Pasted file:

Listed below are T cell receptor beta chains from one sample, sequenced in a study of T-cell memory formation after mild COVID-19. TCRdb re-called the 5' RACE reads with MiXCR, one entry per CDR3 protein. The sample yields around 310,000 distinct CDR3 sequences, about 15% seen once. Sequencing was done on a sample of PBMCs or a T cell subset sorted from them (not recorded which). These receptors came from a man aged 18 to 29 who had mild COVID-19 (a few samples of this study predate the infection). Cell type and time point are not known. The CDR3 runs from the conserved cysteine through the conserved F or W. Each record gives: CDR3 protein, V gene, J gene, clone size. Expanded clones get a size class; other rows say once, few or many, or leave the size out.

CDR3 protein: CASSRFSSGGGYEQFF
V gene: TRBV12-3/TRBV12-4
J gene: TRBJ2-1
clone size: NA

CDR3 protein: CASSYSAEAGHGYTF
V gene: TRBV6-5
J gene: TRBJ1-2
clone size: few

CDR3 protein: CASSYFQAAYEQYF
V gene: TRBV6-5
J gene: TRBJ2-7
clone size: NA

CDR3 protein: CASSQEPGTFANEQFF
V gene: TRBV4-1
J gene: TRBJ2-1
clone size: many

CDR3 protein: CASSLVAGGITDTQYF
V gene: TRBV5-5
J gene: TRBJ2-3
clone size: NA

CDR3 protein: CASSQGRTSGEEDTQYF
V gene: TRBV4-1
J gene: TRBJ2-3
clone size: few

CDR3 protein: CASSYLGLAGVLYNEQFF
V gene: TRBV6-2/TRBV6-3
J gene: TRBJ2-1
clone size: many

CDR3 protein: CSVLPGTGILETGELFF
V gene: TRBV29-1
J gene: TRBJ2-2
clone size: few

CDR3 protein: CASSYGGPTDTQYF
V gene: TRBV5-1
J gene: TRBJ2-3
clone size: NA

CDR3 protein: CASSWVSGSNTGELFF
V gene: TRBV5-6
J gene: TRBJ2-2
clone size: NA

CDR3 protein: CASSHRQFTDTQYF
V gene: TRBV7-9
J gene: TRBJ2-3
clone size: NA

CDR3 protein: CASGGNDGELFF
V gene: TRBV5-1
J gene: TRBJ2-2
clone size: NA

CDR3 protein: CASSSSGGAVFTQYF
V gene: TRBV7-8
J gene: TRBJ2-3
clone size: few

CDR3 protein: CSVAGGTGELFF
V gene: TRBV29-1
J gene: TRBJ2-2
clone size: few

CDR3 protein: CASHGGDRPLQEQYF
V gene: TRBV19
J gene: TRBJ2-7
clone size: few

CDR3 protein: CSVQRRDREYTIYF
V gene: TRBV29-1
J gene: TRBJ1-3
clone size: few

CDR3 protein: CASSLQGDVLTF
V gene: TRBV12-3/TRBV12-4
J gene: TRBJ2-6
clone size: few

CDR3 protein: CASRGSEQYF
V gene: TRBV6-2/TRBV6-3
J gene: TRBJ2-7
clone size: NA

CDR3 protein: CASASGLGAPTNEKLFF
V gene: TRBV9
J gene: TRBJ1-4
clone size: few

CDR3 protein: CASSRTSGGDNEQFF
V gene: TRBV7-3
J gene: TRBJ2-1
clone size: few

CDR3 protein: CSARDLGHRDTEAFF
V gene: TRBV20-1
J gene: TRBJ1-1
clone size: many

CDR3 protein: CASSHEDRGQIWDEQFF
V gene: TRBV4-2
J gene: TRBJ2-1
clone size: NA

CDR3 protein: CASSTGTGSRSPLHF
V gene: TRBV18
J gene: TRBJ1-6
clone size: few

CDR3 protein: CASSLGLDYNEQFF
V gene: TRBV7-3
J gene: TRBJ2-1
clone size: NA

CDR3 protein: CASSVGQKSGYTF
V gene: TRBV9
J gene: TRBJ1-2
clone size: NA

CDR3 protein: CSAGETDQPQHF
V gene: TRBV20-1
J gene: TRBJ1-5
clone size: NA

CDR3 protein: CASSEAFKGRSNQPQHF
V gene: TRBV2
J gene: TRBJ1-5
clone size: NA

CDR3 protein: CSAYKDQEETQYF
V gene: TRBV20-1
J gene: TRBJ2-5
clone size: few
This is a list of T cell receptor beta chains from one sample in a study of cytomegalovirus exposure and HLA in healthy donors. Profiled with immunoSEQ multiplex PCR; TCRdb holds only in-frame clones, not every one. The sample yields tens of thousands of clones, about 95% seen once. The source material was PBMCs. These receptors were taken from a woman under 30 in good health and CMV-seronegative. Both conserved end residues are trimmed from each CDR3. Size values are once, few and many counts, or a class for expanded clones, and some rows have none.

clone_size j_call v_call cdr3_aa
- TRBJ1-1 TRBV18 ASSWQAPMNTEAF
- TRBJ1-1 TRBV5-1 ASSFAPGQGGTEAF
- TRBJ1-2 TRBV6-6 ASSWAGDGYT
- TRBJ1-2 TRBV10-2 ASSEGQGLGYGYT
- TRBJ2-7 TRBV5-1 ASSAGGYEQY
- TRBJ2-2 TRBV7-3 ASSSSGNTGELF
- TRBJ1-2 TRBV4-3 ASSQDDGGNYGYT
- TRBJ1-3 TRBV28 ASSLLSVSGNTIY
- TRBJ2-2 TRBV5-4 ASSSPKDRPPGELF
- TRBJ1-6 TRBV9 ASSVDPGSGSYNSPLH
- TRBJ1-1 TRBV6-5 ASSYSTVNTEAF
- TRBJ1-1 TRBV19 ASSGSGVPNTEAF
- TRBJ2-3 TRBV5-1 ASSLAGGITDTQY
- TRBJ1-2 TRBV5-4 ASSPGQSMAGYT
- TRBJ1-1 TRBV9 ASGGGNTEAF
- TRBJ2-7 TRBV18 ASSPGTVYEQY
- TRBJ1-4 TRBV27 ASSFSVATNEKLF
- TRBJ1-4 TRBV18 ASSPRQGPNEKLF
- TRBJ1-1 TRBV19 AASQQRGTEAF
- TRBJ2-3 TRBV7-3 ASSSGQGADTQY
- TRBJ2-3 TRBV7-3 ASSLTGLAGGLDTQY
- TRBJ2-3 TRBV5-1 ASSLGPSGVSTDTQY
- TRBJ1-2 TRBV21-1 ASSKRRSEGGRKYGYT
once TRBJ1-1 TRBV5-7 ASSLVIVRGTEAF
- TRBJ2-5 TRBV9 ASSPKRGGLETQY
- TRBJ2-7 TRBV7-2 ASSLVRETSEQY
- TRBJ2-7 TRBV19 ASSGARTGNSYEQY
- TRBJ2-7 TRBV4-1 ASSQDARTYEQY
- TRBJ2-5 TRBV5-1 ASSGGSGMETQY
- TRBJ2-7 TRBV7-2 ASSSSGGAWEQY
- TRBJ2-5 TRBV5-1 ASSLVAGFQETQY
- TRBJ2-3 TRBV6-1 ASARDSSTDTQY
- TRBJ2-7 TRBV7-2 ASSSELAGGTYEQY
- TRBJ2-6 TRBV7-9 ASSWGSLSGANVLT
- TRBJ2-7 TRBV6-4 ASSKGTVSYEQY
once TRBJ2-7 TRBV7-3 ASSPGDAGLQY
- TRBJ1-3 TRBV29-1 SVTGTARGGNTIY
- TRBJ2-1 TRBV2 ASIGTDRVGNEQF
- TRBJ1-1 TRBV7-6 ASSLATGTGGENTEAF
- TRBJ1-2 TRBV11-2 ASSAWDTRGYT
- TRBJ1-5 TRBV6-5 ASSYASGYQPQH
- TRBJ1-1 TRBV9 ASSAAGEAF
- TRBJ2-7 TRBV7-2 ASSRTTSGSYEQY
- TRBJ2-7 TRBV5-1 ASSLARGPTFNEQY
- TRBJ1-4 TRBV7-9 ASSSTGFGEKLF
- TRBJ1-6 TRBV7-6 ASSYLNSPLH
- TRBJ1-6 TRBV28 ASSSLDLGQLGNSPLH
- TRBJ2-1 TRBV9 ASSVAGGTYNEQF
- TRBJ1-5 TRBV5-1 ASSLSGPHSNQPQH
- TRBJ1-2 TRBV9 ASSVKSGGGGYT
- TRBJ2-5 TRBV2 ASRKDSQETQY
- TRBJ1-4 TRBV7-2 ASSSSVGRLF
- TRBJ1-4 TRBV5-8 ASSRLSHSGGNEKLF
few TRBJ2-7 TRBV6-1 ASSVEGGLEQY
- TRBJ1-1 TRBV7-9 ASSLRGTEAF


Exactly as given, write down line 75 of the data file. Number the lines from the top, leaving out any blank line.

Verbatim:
V gene: TRBV9